Buddhism between Asia and Europe: The Concept of Mindfulness through a Historical Lens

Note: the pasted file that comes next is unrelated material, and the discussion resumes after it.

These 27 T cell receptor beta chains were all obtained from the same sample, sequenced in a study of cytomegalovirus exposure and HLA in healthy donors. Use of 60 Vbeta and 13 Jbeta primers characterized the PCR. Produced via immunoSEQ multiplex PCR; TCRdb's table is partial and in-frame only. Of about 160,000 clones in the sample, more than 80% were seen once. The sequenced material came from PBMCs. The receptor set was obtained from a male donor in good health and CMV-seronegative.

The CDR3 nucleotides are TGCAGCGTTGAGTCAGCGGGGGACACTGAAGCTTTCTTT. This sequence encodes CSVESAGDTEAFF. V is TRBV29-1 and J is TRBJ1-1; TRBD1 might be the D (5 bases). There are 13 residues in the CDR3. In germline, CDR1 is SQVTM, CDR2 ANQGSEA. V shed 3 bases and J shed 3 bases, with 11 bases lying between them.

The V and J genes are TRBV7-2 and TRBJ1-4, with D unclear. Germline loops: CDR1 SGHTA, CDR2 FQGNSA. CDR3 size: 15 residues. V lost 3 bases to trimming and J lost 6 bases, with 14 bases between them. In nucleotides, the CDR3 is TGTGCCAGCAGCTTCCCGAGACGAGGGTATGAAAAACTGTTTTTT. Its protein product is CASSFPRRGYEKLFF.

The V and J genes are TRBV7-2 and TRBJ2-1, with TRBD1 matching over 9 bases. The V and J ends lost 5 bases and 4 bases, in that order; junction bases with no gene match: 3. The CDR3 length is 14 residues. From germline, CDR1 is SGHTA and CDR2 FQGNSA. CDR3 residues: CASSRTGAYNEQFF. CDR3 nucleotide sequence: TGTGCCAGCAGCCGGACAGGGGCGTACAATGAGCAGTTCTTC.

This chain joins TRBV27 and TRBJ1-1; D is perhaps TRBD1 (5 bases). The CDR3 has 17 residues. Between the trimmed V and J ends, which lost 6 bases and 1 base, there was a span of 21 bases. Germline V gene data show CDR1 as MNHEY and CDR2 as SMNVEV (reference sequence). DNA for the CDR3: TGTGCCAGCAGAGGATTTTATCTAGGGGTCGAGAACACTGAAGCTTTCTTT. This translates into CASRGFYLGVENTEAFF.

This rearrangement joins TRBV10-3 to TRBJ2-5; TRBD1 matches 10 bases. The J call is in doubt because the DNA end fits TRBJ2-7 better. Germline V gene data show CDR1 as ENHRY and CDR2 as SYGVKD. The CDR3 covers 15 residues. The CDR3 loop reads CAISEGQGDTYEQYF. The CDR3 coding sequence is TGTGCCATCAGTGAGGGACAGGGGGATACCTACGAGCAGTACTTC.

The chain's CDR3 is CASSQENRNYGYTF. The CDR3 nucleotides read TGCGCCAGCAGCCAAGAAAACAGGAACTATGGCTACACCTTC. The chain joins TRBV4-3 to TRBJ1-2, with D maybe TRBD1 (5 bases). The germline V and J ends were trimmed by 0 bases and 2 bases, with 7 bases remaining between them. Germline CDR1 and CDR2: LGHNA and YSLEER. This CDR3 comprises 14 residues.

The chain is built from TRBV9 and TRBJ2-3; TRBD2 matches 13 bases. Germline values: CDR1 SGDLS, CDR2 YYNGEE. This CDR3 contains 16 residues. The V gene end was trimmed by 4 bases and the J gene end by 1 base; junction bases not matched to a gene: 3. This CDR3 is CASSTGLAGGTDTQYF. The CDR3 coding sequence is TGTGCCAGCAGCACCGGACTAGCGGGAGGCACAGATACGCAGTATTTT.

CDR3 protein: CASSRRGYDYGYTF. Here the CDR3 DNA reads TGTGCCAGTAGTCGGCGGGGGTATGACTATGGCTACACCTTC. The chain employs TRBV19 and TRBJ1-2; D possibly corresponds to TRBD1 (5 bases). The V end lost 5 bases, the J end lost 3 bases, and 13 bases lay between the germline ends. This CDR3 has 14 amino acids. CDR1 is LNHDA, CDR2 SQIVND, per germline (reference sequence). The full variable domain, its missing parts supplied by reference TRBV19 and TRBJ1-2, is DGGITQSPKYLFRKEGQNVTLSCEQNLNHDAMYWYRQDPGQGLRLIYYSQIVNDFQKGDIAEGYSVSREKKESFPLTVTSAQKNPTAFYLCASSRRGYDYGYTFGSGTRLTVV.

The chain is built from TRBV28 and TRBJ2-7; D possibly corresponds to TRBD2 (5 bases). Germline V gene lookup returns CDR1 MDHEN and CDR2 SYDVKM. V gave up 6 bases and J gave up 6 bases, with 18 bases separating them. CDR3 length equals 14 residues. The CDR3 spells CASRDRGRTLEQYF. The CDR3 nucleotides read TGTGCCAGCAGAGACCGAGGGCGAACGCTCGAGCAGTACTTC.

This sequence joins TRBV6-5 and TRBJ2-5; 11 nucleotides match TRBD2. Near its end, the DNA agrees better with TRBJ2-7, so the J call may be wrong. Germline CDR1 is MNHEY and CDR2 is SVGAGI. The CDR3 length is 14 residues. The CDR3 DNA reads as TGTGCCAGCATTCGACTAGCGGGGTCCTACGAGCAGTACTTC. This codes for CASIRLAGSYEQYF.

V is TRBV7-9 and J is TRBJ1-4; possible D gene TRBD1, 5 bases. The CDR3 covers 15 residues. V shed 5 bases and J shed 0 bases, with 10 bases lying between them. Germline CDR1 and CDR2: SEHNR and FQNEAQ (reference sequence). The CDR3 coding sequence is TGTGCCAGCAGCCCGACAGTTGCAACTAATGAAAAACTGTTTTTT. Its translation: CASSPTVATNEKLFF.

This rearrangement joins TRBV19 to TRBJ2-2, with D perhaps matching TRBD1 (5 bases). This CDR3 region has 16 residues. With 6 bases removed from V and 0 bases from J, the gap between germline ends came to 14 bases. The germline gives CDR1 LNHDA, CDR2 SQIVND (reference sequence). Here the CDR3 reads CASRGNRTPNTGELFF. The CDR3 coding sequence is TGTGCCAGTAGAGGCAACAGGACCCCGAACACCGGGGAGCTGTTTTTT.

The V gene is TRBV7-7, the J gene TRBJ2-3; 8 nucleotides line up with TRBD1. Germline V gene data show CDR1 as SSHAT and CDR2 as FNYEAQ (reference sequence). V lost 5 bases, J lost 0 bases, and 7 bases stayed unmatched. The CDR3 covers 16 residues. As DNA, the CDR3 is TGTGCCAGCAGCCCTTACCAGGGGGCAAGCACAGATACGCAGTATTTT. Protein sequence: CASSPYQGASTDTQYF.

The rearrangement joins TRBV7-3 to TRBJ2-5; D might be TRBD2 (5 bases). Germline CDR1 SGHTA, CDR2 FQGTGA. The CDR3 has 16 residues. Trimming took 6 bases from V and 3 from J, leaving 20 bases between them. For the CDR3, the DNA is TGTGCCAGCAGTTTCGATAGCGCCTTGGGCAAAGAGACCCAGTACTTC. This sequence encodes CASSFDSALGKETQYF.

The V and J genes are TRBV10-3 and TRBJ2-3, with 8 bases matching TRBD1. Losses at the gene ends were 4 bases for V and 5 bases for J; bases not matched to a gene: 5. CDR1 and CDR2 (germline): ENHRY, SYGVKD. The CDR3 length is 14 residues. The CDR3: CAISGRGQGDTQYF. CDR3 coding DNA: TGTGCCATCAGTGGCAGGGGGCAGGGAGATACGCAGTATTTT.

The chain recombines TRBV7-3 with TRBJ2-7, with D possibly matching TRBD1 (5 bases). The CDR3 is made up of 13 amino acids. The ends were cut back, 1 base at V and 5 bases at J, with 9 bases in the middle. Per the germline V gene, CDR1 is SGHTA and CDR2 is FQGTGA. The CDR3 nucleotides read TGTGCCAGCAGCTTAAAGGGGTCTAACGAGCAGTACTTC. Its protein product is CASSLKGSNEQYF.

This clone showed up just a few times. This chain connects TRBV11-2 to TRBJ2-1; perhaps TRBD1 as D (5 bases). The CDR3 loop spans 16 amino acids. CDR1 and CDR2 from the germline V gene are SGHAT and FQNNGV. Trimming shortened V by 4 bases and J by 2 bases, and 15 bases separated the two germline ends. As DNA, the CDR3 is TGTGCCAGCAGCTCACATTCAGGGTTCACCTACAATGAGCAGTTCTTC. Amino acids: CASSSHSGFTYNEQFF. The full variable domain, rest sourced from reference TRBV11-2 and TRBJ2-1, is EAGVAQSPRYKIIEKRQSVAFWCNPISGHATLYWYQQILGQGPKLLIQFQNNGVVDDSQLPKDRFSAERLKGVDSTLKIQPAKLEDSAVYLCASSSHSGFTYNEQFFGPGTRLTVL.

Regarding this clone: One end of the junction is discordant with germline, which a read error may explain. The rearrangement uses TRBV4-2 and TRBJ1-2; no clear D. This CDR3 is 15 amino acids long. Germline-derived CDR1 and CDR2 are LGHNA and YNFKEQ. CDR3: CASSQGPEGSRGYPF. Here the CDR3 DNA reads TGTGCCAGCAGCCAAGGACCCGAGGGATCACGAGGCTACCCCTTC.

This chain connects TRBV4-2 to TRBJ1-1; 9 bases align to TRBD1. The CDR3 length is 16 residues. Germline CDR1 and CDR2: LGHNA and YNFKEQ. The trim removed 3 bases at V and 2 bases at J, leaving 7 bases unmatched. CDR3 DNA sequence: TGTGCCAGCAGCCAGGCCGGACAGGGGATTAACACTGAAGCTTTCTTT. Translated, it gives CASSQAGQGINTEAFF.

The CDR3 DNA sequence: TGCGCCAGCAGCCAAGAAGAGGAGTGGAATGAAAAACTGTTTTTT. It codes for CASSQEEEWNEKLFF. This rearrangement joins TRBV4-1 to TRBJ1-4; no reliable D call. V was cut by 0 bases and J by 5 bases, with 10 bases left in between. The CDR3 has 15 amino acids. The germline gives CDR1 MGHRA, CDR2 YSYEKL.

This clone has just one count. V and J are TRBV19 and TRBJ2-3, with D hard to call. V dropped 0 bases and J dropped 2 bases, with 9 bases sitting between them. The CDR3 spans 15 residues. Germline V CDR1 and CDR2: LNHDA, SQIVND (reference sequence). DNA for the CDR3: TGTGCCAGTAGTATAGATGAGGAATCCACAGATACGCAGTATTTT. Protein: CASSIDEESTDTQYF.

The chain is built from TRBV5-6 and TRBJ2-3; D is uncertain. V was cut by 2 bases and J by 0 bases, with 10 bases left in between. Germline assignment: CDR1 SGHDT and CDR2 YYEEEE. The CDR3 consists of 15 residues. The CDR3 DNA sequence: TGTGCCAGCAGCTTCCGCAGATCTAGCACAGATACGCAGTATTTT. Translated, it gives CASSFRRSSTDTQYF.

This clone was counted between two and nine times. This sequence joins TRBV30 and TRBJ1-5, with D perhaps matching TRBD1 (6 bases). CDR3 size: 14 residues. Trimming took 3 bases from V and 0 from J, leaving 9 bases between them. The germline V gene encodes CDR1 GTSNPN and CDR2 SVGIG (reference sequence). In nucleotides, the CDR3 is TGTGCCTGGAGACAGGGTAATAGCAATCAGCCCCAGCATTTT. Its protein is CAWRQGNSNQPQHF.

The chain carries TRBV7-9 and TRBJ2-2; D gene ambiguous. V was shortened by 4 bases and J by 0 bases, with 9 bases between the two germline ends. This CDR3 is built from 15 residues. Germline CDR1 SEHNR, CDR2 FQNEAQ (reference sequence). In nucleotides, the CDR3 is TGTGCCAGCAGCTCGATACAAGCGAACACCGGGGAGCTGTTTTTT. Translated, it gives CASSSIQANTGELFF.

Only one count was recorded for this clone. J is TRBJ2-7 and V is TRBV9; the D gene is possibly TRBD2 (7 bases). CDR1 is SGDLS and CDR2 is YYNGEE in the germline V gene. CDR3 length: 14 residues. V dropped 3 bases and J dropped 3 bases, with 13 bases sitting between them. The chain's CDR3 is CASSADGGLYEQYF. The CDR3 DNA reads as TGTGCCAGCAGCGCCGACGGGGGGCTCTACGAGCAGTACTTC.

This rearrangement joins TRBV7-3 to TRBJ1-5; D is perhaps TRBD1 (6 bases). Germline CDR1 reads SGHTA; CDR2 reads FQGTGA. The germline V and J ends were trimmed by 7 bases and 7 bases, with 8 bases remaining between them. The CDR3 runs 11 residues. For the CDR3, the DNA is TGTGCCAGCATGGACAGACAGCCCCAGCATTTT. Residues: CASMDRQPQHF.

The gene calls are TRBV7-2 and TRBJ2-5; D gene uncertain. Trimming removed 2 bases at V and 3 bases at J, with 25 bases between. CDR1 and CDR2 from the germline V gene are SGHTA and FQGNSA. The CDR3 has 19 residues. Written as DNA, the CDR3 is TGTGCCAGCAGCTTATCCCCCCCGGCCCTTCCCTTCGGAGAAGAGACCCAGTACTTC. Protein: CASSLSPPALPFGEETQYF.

Since the beginning of the twentieth century mindfulness has been positioned at the core of modern Buddhism and viewed by many modern interpreters as an essential component of Buddhist doctrine and practices. More recently, the practice of mindfulness has become rapidly popularised, radically secularised and removed from its Buddhist context, employed mainly as a therapeutic tool or applied for the enhancement of well-being. This paper examines the concept of mindfulness using an historical lens, aiming to identify some of the main parameters and consequent implications involved in the changes and developments of this Buddhist contemplative method—from its early beginnings over 2,500 years ago to the present day. Special attention is given to the historical developments in the colonial period, when various Buddhist traditions encountered the main European discourses of the time, resulting in the birth of modern Buddhism. In this period, particularly in Burma, meditation was positioned at the centre of Buddhist teachings and thus provided the grounds and conditions for the subsequent popularisation and secularisation of mindfulness in the late twentieth century. Through an examination of the concept of mindfulness through history, the paper explores whether a critical awareness of historical facts provides a better understanding of the current ubiquity of mindfulness practices worldwide. In addition, mindfulness has recently become an object of scientific research and, hence, it is important to investigate it in different contexts and discourses throughout history, and understand the implications of various definitions, interpretations and applications of mindfulness for the development of modern research approaches and methodologies.
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